Democratic Union of Hungarians in Romania

Democratic Union of Hungarians in Romania
Democratic Union of Hungarians in Romania
Uniunea Democrată Maghiară din România
President Hunor Kelemen
Senate leader Andras Levente Fekete Szabó
Chamber leader Márton Árpád
Founded December 25, 1989 (1989-12-25)
Headquarters Bucharest (presidency)
Cluj-Napoca (executive presidium)[1]
Ideology Hungarian minority interests,
Székely regionalism,
Liberal conservatism
International affiliation None
European affiliation European People's Party
European Parliament Group EPP Group
Official colours Green and red
Seats in the Senate 9
Seats in the Chamber 22
Seats in the European Parliament 3
Politics of Romania
Political parties

The Democratic Union of Hungarians in Romania, (also Democratic Alliance of Hungarians in Romania; Romanian: Uniunea Democrată Maghiară din România, UDMR Hungarian: Romániai Magyar Demokrata Szövetség, RMDSz) is the main political organisation representing the ethnic Hungarians of Romania.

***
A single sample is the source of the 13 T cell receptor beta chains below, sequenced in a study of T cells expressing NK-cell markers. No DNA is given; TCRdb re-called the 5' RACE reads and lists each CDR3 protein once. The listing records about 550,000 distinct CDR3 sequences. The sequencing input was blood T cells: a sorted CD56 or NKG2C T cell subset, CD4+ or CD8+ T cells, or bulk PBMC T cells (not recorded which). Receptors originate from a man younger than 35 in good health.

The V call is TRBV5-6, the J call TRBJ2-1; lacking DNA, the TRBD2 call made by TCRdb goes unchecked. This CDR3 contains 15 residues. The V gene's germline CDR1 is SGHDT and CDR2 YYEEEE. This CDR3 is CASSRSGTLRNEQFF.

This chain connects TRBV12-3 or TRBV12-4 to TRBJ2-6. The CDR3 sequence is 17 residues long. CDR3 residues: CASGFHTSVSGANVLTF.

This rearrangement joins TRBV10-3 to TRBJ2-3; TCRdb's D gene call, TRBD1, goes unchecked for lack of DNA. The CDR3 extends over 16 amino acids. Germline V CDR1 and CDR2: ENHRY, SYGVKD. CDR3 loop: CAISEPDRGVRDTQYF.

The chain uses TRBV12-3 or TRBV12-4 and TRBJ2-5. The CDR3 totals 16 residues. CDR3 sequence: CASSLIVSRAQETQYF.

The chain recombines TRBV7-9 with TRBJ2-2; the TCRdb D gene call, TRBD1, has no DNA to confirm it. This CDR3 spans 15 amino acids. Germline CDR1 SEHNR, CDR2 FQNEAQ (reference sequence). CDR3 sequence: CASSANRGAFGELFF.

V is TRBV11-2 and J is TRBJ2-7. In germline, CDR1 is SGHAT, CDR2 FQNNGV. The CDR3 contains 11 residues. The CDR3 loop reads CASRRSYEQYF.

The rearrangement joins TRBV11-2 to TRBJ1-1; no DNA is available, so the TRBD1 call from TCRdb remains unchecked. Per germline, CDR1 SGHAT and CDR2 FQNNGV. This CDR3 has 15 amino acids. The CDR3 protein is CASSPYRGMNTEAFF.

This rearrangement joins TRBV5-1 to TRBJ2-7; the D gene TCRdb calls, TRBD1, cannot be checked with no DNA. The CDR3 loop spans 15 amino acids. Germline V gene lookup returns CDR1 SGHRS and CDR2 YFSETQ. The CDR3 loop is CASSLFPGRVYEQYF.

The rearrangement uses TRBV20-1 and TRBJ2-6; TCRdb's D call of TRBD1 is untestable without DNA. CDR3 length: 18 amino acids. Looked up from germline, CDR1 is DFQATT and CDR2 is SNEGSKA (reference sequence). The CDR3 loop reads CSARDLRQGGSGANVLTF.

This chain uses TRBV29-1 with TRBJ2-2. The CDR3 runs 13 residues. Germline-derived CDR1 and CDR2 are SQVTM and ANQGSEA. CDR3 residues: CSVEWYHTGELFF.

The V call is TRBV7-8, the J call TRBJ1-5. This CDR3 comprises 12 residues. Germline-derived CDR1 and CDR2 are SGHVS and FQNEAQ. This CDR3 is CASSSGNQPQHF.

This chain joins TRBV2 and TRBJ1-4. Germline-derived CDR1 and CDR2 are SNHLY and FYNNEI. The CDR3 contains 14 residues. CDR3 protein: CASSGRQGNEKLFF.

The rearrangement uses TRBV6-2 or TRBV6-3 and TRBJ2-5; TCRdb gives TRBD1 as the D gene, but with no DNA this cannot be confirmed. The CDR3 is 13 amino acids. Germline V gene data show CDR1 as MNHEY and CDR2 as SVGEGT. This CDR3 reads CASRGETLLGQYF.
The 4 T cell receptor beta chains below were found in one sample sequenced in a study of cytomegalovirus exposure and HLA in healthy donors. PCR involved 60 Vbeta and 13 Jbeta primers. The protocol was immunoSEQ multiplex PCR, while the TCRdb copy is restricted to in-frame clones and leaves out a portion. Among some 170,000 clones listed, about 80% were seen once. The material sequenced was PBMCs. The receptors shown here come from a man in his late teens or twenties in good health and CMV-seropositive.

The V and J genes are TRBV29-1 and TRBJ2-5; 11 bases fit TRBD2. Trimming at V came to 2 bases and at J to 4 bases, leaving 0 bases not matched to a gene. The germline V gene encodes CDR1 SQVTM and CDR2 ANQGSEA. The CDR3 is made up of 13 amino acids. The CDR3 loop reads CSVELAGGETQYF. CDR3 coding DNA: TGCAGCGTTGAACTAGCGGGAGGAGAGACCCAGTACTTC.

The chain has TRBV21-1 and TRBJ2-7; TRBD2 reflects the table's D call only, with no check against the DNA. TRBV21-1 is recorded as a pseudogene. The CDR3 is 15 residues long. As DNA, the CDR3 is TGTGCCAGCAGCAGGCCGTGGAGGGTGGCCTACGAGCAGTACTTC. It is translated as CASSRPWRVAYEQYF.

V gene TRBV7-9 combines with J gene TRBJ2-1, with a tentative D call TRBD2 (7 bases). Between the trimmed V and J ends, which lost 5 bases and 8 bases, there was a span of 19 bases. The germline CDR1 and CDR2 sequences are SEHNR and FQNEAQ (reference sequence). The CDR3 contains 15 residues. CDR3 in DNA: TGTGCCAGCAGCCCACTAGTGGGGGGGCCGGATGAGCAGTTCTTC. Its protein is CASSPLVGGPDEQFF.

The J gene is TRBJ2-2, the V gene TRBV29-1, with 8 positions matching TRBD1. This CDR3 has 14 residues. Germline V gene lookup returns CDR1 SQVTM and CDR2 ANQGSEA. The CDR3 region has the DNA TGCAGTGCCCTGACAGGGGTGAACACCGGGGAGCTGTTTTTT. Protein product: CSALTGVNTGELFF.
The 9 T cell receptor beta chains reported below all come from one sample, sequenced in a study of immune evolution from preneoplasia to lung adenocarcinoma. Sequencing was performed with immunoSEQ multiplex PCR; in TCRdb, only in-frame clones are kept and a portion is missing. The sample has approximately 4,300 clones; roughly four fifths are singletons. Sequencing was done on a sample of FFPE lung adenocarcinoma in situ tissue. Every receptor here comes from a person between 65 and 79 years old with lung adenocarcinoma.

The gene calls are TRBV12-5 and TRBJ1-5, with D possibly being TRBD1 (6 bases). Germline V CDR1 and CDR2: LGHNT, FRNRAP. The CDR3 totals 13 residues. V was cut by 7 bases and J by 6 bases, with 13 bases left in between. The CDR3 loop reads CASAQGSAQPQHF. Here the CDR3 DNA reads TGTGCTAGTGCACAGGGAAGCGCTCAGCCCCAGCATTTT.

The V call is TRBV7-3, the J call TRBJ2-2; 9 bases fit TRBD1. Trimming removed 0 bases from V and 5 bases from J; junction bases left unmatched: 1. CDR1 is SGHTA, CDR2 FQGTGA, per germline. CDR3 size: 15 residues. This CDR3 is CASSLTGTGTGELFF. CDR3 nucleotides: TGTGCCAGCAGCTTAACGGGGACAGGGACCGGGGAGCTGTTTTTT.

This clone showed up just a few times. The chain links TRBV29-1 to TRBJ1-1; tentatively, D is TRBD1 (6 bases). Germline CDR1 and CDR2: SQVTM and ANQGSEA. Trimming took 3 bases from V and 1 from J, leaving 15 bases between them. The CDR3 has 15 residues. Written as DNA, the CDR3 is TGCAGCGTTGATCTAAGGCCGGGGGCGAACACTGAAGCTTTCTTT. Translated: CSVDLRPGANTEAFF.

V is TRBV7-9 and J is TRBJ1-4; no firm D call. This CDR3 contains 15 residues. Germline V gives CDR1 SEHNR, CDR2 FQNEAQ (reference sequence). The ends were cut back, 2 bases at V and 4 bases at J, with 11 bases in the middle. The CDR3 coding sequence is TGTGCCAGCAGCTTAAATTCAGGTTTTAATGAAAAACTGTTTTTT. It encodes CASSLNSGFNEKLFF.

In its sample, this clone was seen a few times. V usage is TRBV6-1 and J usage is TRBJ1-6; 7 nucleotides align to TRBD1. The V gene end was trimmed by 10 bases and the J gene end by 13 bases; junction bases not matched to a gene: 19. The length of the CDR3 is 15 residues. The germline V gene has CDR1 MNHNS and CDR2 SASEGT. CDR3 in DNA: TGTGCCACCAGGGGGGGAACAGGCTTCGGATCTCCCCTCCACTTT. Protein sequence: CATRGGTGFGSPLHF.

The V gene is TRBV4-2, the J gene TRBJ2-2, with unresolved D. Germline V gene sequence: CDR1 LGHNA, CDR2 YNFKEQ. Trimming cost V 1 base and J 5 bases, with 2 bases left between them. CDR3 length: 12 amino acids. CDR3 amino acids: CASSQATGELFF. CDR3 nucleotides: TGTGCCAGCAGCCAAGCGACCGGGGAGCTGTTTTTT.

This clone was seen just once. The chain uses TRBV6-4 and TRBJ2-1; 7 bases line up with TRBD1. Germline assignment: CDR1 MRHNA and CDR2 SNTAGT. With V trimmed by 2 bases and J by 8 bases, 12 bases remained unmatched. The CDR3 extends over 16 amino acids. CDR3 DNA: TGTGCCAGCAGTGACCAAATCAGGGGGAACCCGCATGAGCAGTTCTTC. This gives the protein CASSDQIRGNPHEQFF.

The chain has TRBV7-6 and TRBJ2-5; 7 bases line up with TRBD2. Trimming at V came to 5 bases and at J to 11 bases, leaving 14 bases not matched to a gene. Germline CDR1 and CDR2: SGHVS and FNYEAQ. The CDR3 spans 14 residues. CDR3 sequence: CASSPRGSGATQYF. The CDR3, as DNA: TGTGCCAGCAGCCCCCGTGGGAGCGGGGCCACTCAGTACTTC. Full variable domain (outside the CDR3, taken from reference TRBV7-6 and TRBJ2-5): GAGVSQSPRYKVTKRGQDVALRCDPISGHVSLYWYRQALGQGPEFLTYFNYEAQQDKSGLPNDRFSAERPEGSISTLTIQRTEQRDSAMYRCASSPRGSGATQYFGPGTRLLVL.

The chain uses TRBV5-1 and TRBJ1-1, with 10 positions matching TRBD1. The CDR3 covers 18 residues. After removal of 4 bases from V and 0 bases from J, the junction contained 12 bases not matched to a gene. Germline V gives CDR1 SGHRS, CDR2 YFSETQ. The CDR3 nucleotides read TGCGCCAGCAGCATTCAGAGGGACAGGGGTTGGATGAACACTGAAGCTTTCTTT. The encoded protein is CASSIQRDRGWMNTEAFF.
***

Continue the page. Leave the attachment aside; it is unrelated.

Officially organised as a political alliance (not as a party), UDMR nevertheless acts as one of the main parties of Romania. From 1996 until the 2008 Romanian legislative elections, UDMR was a member or supporter of every government. After the 2008 elections, UDMR entered opposition, but at the end of 2009 it became once again a member of the government coalition.



UDMR is not a legally registered political party, but takes part in elections under art. 4(2) of the Law 68/1992 which assimilates organizations representing national minorities to political parties from an electoral point of view. UDMR is represented in both houses of the Romanian Parliament since its formation. UDMR is classified as a "union" or "alliance", which incorporates several platforms of different ideologies.